Residents raised the concern that the language was vague and could unintentionally target a mother with her three children waiting at a bus stop.

The targeted areas were in Clarendon where an influx of patrons has been seen between 10 p.m.-2 a.m. It is unclear whether this is due to the diversion of customers to Arlington from Maryland and D.C. where bars close at Midnight or 10 p.m. respectively or whether more people now feel comfortable going out at night, or both. Other areas mentioned in the Board meeting were the 23rd Street restaurant corridor, Columbia Pike and Shirlington.

Acting Arlington County Police Chief Charles “Andy” Penn indicated the data from the last weekend in August showed that the size of the lines outside the establishments found 550 potential violations, and 480 people were warned. On Saturday the line got as long as 90 people at a time which makes it physically impossible with the space constraints to enforce physical distancing.

Almost universal opposition to the ordinance came with support for actions to confront the pandemic. But that concern was often overshadowed by their more immediate need to protect a struggling business, to feel safe walking around in their neighborhood or to avoid police confrontation.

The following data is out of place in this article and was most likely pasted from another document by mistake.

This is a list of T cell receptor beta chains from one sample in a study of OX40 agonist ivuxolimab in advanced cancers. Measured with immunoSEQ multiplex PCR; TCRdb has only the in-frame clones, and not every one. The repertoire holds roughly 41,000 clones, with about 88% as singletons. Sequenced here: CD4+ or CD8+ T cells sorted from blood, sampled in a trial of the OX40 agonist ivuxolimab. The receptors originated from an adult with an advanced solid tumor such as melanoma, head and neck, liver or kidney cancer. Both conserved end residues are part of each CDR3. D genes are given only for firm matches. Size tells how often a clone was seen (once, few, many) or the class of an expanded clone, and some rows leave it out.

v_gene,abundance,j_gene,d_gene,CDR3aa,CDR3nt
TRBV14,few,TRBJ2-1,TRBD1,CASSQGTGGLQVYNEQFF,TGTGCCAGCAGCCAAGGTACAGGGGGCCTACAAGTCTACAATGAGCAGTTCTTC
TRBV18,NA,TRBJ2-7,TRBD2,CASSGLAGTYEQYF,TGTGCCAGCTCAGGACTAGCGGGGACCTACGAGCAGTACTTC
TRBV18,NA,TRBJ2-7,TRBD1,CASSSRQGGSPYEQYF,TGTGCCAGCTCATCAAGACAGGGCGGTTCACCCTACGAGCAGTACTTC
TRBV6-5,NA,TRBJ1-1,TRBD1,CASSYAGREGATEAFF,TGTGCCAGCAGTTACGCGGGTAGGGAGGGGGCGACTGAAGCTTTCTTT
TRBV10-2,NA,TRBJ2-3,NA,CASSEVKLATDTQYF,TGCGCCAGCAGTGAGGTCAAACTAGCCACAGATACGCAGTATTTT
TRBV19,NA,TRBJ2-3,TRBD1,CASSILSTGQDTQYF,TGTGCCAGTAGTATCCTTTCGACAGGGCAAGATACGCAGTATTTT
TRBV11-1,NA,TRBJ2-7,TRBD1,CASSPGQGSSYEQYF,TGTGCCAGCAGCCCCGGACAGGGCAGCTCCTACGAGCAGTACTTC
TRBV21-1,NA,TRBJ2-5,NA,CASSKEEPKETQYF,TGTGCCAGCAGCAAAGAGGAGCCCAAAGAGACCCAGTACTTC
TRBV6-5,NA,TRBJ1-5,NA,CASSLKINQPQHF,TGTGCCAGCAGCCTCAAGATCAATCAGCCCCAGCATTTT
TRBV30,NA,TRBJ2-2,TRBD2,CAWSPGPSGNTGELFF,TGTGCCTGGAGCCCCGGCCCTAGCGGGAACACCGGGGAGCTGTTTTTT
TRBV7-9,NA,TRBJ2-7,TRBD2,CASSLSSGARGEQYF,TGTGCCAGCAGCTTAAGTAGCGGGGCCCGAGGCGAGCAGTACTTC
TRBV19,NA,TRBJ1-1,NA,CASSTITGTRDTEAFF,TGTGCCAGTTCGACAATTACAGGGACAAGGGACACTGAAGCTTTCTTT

Arlington County Board Chair Libby Garvey reminded the Board about the importance of wearing facemasks. An Arlington public health officer indicated that the most important things to prevent the spread of COVID is to stay at home or maintain 6 feet of social distancing.

Penn described some of the challenges the ACPD faces with enforcement in today’s political climate that adds layers of complexity around routine police actions. He said he had seen different struggles when police encountered customers who indicated that in their opinion enforcing a health ordinance wasn’t really a police matter. And he added with the challenges in law enforcement in the United States, this adds additional anxiety. Penn said frankly that officers were not engaging.

The goal of the original ordinance in July was to educate people and gain voluntary compliance with citations as a backup. As a result implementation was delayed while County Public Health officials, the ACPD and the Fire Marshal provided information to the public.

Penn indicated in response to a question from Board Member Katie Cristol that it was difficult to know whether the ordinance had promoted a partnership between the police and restaurants since they already had a successful working relationship in place through the Arlington Restaurant Initiative. County Manager Mark Schwartz said Arlington’s first priority continues to be education and voluntary compliance with emphasis on indoor compliance in restaurants. But Penn acknowledged there are still some problems.

Garvey, the one dissenting vote on reversing the ordinance, asked the question of whether the ordinance was working. “My sense is people are paying more attention but I’m worried if we step back that people will say O.K.; now we don’t have to worry. We’re doing an experiment. I hope if this problem continues, my colleagues will reconsider.”